“I finally broke through her defense and forcefully penetrated her. Controlling her, I felt the happiness of a conqueror. The insertion of my penis seems to have stamped a seal on her body, a label marking my sovereignty.” —An actor portraying a man remembering date raping a woman.

The stark scene described above is part of a monologue in The Penis Monologues, a play examining aspects of the “dominant male temperament.” That’s the phrase the play’s author, Fang Gang, a renowned Chinese sexologist, uses, acknowledging certain similarities with the English phrase “toxic masculinity.”

Based on case studies collected during Fang’s research on gender while at Beijing Forestry University, the play’s 12 episodes are performed by 10 amateur male actors. Before coming to Hangzhou province last spring, performances took place in Beijing and Shenzhen. The play has faced many obstacles in a country where frank conversations about sex and gender are still taboo. A performance in the southern city of Guangzhou was abruptly cancelled without explanation and the show’s name in Chinese deliberately avoids using the word penis.

Despite these challenges, The Penis Monologues is a remarkably candid examination of sex and relationships in a deeply patriarchal country. In 2017, a wide-ranging onl ine survey of college students found that it was not uncommon for respondents aged between 18 and 22—most of whom were female—to report they had experienced sexual harassment on campus; less than 4 percent reported what had happened to school authorities or police. And although dozens of women spoke up about sexual harassment issues in the country last year, the impact has not been as strong as in Western societies, where soul-searching is taking place among certain groups of men.

Two people wearing costumes on a stage in front of an audience.

Performers in “Gender Queer,” a scene from The Penis Monologues in Hangzhou, Zhejiang province, May 2019.

Fang hopes The Penis Monologues will prompt more heterosexual Chinese men to reexamine the ways they approach and treat women. “I want to reflect on and criticize the violence of men against women, and promote gender equality from a male perspective,” Fang told Sixth Tone, an online publication covering the uncommon stories of common Chinese people. “Unilateral efforts from women are far from enough; men must act, too.”

That perspective resonates with Tao Xiaotao, a social worker specializing in sex education who also produced the production in Hangzhou. The mother of two young boys hopes that news of the performances will spread on social media and get more straight men thinking about their interactions with women. “Drama is a more acceptable form of expression (than directly calling for change), as it’s easier for people to relate to characters in a play, which then prompts them to reflect,” she says.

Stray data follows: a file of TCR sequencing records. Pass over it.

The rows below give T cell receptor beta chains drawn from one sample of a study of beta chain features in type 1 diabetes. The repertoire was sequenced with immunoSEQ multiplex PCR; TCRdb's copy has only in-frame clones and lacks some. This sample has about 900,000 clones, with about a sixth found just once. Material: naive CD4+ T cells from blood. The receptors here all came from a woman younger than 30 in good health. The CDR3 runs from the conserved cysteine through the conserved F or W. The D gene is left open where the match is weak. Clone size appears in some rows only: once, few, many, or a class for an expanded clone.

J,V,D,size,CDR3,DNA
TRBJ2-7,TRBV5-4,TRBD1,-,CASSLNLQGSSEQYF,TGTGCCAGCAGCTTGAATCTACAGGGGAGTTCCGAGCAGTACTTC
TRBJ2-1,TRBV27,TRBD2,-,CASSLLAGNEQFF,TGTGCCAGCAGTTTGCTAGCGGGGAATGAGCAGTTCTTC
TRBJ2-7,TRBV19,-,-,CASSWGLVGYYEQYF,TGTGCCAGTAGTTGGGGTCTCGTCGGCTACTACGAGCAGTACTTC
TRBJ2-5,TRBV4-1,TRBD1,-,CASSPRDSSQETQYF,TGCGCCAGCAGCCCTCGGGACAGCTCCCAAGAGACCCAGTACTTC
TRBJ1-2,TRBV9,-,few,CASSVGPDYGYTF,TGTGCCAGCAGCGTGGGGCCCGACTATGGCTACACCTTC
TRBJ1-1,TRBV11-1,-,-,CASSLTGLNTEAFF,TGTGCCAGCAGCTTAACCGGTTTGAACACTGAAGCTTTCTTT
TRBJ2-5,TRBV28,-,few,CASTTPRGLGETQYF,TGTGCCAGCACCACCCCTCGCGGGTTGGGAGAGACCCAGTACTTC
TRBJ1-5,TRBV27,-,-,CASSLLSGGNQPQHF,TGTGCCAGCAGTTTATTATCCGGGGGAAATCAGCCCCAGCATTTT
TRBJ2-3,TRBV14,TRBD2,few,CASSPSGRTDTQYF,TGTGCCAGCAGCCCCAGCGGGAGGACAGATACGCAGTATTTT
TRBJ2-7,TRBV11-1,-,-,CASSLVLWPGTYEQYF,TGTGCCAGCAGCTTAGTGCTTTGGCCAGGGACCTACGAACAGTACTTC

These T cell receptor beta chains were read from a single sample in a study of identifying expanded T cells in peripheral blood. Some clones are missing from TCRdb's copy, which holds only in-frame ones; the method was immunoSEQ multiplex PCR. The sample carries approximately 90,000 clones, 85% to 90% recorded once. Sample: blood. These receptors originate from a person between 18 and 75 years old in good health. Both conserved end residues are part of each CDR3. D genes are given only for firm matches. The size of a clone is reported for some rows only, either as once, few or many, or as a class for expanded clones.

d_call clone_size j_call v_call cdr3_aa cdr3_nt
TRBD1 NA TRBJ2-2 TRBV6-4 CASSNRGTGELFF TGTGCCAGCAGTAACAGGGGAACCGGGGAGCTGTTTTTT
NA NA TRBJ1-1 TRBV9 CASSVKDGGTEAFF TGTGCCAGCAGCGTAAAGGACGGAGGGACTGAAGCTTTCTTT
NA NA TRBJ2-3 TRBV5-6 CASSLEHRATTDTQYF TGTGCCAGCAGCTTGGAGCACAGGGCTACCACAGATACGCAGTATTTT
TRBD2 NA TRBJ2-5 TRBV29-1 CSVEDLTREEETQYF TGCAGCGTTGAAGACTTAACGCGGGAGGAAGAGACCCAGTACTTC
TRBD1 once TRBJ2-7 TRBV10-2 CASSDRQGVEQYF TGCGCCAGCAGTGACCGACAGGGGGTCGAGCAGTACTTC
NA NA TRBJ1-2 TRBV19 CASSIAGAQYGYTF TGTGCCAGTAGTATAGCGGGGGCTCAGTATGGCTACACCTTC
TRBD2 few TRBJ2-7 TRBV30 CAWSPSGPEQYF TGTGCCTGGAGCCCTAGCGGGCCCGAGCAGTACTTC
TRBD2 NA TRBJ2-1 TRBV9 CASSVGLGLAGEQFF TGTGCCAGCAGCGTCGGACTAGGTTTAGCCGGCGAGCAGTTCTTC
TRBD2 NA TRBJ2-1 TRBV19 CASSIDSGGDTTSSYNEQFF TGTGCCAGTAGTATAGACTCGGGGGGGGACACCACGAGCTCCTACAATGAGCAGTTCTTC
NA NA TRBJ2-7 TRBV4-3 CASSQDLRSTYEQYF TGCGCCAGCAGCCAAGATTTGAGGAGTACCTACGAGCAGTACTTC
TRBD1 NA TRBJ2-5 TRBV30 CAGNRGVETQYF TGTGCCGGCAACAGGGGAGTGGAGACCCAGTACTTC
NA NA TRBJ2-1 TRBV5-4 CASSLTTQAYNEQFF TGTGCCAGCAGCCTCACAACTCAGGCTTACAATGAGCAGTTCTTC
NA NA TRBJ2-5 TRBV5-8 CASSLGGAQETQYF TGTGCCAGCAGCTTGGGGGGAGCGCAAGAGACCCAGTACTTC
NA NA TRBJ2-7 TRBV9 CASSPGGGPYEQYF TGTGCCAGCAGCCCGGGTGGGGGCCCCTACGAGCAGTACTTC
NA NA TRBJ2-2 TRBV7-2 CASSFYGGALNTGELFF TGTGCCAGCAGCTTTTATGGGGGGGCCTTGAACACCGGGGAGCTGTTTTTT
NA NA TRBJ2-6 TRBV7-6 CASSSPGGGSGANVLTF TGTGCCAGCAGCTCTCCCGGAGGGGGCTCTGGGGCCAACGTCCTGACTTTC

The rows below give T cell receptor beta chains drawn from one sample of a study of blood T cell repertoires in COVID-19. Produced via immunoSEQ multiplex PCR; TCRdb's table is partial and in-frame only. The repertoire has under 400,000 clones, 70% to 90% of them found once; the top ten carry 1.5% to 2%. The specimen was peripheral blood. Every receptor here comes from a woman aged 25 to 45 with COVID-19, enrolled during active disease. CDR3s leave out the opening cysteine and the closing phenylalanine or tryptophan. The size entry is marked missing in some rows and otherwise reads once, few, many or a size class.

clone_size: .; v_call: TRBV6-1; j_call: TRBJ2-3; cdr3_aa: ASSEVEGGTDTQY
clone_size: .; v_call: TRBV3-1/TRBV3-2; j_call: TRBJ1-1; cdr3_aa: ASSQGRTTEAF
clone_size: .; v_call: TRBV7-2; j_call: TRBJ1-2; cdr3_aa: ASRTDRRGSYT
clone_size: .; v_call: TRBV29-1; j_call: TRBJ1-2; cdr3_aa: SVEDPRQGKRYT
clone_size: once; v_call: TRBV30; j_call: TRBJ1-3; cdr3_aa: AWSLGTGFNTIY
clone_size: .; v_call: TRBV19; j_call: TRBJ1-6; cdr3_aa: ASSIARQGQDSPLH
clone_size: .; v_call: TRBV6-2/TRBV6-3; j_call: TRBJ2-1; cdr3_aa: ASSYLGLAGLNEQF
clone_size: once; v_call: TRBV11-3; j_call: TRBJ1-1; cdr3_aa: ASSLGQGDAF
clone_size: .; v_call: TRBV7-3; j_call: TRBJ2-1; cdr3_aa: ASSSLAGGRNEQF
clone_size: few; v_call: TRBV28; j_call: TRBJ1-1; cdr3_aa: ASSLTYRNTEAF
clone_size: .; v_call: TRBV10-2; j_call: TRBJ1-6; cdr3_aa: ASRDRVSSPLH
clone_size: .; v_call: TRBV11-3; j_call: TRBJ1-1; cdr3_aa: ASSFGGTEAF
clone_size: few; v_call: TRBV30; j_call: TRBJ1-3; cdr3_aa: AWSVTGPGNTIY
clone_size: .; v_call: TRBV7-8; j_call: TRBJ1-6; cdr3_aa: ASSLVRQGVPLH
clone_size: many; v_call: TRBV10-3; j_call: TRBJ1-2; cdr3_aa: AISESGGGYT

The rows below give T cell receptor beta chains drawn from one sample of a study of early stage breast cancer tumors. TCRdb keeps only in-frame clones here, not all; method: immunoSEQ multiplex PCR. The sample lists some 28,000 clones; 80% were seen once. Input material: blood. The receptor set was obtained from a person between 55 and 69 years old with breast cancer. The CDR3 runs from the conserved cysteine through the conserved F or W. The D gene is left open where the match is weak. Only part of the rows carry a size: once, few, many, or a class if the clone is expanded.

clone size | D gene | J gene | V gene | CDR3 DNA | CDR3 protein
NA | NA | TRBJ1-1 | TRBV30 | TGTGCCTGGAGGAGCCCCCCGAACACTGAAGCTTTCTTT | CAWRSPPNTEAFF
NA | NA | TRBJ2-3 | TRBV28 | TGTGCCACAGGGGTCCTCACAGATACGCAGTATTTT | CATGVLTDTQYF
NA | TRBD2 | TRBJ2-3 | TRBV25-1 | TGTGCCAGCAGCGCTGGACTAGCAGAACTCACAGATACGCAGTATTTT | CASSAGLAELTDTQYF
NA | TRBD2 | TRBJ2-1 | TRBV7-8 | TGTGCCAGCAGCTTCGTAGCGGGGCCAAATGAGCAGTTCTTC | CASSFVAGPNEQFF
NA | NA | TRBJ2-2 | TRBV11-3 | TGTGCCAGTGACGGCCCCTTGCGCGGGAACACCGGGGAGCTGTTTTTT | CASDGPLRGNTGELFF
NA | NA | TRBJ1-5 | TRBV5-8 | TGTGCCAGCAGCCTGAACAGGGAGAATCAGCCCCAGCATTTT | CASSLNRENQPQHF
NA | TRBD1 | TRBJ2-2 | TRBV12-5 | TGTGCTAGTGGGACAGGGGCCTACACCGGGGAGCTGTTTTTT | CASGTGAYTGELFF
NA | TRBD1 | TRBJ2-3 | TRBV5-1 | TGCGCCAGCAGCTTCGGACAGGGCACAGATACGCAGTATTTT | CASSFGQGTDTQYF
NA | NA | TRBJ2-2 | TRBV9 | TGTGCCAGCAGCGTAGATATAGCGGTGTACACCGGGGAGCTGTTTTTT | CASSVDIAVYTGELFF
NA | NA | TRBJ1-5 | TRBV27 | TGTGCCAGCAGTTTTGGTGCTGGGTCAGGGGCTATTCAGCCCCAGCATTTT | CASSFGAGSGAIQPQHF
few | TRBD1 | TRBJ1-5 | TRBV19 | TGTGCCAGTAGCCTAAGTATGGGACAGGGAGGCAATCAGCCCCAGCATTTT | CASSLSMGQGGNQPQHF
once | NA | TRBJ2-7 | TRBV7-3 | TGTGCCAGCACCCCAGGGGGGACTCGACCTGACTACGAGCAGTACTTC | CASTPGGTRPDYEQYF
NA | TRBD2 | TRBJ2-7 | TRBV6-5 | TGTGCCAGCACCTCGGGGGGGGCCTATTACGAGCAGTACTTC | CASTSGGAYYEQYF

Still, the play’s subject matter hasn’t made it easy for Tao to find willing actors. Most men she approached declined after reading monologue titles like “ PenisSize,” “Domestic Abuser,” and “Erectile Dysfunction.” “They are afraid of being mocked or judged by the public,” she said.

When 42-year-old business owner Yu Lei read the play for the first time, he was shocked that it so boldly addressed taboo subjects. But after attending one of Fang’s sex-ed public lectures and seeing members of the audience calmly taking notes, he decided to join the troupe, despite never having acted before.

Tao assigned Yu the play’s first monologue, “Date Rape,” which tells the story of a male college student forcing his girlfriend to have sex with him in a hotel room. Yu was so nervous about performing that he told his wife he was taking part in a charity event organized by a Chinese chapter of White Ribbon, the international advocacy organization working to end men’s violence against women. Fang organized the Chinese group in 2013.

He needn’t have worried: His performance received thunderous applause from the nearly 100 people in the audience, though Yu later confessed he had misgivings. “I’m afraid people might think it was my own story,” he says.

Unlike Yu, Wang Hongqi didn’t hesitate to tell his wife about the play. On the night of the performance, she sat in the audience alongside their six-year-old son. Despite the play’s occasionally explicit content, Wang doesn’t worry that sex-related topics might adversely affect his child. “Kids think all this stuff is perfectly normal and natural,” Wang says. “It’s the parents who don’t know how to give them a proper sex education.”